He’s back! Chilled Freddy ready to lead the Blues to victory

Beneath the noon sun, on a field at Perths oldest private boys school, in front of a sideline of Blues supporters, with AC/DCs Thunderstruck pumping through the loud speaker, as his new-look team cranked up its preparations for Origin II, Brad Fittler was calmer than a Himalayan yogi.

NSW coach Brad Fittler says his team seem calmer and more relaxed than they did for game two.

NSW coach Brad Fittler says his team seem calmer and more relaxed than they did for game two.Credit:AAP

“Is Don, is good,” he jokes.


“F..king oath.”


There he is! There's our guy! Hes back! The Freddy we all know and love is back in the room.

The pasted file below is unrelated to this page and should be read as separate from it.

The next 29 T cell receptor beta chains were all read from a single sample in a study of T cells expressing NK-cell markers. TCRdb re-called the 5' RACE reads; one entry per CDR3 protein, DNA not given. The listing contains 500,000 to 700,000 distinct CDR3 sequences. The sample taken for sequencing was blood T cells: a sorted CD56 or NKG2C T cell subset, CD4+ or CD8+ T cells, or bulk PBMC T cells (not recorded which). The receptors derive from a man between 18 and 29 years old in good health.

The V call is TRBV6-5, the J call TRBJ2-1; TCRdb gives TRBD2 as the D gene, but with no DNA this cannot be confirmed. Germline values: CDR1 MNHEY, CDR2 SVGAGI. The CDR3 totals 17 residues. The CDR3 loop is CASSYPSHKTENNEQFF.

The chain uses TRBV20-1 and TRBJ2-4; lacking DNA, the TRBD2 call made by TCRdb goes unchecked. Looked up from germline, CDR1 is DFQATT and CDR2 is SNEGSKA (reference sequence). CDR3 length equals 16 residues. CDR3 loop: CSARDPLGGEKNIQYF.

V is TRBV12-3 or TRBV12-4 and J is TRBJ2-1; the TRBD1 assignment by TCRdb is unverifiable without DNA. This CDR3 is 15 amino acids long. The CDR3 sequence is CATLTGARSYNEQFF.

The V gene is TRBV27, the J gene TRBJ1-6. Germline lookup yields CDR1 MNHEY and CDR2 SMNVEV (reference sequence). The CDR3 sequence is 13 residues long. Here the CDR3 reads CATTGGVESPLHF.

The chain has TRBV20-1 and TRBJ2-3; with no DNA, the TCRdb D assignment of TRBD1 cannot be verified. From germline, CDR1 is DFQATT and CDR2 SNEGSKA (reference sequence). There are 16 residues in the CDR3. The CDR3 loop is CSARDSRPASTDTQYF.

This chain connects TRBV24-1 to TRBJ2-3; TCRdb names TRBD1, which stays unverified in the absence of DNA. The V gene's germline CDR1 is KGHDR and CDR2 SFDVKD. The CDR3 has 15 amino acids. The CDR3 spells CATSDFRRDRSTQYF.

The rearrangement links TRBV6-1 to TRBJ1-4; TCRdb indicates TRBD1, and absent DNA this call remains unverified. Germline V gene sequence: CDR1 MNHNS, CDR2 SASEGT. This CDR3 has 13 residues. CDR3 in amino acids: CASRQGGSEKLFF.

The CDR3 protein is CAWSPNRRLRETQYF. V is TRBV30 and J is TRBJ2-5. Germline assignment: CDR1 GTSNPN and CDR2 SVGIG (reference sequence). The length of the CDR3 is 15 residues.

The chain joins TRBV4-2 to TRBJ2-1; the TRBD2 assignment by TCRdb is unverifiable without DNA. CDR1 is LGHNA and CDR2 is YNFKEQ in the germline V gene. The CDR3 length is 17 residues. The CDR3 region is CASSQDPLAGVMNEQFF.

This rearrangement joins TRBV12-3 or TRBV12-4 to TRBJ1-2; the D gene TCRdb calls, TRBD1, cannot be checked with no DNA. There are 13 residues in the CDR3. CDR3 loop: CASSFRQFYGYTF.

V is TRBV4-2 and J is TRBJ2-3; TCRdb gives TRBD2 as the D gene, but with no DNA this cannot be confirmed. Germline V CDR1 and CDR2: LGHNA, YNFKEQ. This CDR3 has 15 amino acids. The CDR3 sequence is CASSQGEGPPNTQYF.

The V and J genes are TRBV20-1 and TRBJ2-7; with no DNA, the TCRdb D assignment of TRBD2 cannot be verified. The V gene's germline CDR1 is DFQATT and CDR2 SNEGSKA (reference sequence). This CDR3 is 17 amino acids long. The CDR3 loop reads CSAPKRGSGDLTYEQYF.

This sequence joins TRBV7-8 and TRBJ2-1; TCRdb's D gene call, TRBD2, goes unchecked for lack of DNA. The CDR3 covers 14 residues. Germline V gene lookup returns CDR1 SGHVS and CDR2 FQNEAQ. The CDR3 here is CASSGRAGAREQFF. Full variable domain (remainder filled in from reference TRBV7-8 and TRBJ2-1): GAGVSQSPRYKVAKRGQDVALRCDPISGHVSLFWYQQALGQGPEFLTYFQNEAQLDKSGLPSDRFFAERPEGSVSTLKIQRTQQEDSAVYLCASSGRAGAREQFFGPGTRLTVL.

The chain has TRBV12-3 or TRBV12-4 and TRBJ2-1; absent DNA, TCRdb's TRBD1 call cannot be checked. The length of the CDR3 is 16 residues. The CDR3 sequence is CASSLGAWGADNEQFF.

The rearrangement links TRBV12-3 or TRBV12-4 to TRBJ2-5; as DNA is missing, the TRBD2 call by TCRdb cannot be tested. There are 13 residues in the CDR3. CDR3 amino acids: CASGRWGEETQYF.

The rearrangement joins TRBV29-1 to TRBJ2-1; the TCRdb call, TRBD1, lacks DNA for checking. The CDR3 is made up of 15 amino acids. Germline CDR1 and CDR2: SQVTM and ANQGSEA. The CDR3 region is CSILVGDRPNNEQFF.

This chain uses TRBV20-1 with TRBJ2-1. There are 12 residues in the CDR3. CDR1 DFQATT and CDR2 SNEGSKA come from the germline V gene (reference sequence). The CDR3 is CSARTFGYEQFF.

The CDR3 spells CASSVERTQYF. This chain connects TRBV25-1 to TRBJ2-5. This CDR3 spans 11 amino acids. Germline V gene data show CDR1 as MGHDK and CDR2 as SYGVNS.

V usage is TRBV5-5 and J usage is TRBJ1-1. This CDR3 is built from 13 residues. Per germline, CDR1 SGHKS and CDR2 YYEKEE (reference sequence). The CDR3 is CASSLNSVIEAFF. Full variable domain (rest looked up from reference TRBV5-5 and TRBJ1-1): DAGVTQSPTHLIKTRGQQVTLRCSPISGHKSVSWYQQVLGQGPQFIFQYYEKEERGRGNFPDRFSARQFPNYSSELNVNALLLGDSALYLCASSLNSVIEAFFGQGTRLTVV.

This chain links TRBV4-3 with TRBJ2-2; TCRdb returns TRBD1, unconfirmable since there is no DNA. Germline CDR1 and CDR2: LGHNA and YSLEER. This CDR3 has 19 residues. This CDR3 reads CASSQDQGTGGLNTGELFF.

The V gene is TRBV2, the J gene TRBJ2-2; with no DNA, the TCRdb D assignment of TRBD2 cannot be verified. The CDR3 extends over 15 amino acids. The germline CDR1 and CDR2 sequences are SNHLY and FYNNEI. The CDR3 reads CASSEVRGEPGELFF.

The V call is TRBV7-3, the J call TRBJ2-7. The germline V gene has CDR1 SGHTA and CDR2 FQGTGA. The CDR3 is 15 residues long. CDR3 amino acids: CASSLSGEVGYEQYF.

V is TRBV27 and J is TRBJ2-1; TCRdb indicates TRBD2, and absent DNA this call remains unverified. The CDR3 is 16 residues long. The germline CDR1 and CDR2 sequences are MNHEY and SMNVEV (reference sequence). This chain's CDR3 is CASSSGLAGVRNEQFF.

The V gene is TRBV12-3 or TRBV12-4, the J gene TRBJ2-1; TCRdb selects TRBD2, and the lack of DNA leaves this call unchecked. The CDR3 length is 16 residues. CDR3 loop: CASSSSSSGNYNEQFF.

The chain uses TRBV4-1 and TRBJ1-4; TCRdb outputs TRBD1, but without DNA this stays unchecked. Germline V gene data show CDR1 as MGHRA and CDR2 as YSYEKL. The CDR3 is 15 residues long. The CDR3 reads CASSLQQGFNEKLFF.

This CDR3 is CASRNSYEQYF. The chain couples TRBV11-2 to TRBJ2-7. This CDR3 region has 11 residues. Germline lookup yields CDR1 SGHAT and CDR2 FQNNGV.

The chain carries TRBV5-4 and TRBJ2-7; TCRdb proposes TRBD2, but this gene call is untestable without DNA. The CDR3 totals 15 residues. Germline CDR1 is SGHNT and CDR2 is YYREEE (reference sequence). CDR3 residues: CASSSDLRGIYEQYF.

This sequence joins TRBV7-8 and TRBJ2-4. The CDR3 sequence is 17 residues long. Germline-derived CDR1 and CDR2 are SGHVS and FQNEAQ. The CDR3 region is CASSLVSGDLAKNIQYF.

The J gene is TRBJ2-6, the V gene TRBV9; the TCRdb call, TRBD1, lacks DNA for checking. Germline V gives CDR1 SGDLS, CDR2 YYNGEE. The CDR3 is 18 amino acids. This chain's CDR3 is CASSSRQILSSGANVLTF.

Since the game-one loss in Brisbane, it's reasonable to say that Freddy has been quite un-Freddy, taking a few pot shots at the media and bristling at the smallest of criticism about some of his selections.

Indeed, the feeling was he was “rattled”, one of the great rugby league terms.

Its easy to be rattled by Origin but this felt a little bit like history repeating.

But if this is a team in crisis, if this is a team thats “confused”, it hasnt showed this week.

By his own admission, Fittler didnt handle the pressure in his final season at the Roosters in 2009 when his side claimed the wooden spoon and his contract wasnt renewed.

There have been fears he was about to similarly buckle at the first sight of pressure again — not a great sign considering this is his first real test since becoming NSW coach.

Whether by design or not, Fittler changed the channel the moment he arrived in Perth.

The few hand grenades thrown from the eastern seaboard have been batted away. “I love it,” he has said of calls for him to be sacked if NSW loses to Queensland at Perths Optus Stadium on Sunday night.

Reporters who settle into camp with travelling teams have a tendency to develop Stockholm Syndrome.